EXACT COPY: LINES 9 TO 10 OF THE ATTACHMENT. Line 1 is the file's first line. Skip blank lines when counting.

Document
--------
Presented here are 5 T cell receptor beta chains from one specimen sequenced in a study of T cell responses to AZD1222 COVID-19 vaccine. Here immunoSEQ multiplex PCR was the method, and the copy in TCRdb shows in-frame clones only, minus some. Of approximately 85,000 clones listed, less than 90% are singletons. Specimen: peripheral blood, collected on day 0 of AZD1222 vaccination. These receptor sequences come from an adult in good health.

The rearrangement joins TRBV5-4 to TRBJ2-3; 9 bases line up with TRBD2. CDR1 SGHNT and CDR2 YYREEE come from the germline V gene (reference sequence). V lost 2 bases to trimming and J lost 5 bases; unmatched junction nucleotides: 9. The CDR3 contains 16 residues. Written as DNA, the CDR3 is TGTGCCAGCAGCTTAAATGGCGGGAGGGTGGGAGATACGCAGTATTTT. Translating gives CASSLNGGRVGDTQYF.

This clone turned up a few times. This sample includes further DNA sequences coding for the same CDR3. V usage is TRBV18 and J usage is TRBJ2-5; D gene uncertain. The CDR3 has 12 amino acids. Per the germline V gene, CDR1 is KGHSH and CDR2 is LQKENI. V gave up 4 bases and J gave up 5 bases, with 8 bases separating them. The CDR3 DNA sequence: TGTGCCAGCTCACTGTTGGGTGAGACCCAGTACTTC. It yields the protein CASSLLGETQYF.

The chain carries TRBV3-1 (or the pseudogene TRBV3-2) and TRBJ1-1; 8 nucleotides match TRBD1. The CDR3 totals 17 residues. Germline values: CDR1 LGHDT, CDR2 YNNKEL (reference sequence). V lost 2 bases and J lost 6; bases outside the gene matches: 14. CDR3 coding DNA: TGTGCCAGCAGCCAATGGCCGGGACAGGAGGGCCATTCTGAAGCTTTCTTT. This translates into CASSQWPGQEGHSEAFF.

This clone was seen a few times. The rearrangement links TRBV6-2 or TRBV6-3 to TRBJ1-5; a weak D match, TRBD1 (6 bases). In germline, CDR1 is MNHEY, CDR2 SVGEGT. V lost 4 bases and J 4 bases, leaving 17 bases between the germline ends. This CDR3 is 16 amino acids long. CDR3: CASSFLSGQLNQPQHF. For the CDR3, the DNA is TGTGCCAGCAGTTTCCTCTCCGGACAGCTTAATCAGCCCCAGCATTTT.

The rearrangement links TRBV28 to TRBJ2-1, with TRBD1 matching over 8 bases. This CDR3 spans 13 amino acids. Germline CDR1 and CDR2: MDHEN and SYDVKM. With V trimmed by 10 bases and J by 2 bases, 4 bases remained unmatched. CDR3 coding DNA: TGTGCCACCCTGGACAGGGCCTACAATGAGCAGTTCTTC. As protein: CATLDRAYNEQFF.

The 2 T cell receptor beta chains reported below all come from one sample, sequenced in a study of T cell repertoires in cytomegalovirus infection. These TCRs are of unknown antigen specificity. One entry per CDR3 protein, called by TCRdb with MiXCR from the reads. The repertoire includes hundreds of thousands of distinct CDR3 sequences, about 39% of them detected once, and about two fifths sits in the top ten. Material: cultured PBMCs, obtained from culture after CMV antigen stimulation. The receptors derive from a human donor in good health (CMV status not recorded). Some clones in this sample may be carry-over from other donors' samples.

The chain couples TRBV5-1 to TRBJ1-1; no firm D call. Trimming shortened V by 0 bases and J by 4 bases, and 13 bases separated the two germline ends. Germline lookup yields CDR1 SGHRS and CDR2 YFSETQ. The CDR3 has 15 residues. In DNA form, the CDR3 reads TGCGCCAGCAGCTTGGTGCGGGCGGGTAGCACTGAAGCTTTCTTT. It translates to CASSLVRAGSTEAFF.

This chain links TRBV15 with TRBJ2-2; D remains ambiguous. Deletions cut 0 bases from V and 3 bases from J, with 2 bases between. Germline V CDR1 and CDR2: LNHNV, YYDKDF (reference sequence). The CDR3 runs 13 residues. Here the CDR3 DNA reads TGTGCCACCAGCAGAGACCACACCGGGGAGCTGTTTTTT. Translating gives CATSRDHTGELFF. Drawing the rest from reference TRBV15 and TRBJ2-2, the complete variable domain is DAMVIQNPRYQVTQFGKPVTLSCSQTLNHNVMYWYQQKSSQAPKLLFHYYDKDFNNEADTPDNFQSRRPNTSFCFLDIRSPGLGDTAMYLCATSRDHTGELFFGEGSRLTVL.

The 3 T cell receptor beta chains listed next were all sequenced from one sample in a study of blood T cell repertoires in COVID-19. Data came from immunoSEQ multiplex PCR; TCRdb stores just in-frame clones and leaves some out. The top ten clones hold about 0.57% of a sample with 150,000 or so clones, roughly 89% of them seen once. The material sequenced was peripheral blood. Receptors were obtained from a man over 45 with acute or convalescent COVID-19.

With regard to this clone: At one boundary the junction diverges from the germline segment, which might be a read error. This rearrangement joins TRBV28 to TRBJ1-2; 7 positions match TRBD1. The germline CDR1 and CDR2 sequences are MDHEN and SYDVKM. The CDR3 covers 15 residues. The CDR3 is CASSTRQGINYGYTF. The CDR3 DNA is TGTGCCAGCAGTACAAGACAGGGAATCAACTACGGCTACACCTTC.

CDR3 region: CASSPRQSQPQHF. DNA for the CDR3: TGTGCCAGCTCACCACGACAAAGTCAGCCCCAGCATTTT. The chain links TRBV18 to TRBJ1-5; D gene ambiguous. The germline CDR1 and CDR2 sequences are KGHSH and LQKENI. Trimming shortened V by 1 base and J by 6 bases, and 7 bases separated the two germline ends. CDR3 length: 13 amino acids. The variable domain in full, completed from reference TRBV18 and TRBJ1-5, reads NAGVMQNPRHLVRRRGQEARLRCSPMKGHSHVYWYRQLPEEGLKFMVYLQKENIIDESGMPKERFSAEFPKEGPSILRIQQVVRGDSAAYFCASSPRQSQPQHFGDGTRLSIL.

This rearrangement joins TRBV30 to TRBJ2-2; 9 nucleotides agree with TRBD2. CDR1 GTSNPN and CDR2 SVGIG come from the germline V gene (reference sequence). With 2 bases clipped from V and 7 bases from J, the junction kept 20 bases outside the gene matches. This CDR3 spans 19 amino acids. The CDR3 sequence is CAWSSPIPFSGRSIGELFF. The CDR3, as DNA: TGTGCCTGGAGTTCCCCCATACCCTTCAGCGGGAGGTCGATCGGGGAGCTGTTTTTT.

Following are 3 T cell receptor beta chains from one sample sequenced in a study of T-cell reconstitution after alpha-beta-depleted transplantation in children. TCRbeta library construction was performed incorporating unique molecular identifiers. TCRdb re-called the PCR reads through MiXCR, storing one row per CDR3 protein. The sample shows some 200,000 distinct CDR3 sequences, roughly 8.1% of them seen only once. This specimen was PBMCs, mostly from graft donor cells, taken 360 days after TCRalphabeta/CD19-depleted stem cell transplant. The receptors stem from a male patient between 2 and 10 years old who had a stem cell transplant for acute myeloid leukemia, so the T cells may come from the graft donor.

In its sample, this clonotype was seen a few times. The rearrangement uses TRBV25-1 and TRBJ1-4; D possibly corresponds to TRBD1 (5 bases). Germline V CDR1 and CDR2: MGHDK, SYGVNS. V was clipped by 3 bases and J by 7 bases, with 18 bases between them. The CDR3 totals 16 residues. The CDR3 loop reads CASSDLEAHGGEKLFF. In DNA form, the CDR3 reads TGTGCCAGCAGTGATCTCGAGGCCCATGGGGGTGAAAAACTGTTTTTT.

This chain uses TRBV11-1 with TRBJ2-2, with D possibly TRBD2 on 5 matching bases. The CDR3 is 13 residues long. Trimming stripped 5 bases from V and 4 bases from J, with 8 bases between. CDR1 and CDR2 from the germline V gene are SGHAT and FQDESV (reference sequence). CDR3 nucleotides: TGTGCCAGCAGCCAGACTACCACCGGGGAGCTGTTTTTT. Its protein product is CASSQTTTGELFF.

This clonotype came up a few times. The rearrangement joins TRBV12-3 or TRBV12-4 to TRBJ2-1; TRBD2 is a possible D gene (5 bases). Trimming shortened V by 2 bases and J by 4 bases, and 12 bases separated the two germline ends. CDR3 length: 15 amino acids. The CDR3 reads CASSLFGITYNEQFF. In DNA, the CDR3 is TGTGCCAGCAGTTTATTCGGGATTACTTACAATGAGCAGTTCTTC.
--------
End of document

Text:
This chain links TRBV15 with TRBJ2-2; D remains ambiguous. Deletions cut 0 bases from V and 3 bases from J, with 2 bases between. Germline V CDR1 and CDR2: LNHNV, YYDKDF (reference sequence). The CDR3 runs 13 residues. Here the CDR3 DNA reads TGTGCCACCAGCAGAGACCACACCGGGGAGCTGTTTTTT. Translating gives CATSRDHTGELFF. Drawing the rest from reference TRBV15 and TRBJ2-2, the complete variable domain is DAMVIQNPRYQVTQFGKPVTLSCSQTLNHNVMYWYQQKSSQAPKLLFHYYDKDFNNEADTPDNFQSRRPNTSFCFLDIRSPGLGDTAMYLCATSRDHTGELFFGEGSRLTVL.

The 3 T cell receptor beta chains listed next were all sequenced from one sample in a study of blood T cell repertoires in COVID-19. Data came from immunoSEQ multiplex PCR; TCRdb stores just in-frame clones and leaves some out. The top ten clones hold about 0.57% of a sample with 150,000 or so clones, roughly 89% of them seen once. The material sequenced was peripheral blood. Receptors were obtained from a man over 45 with acute or convalescent COVID-19.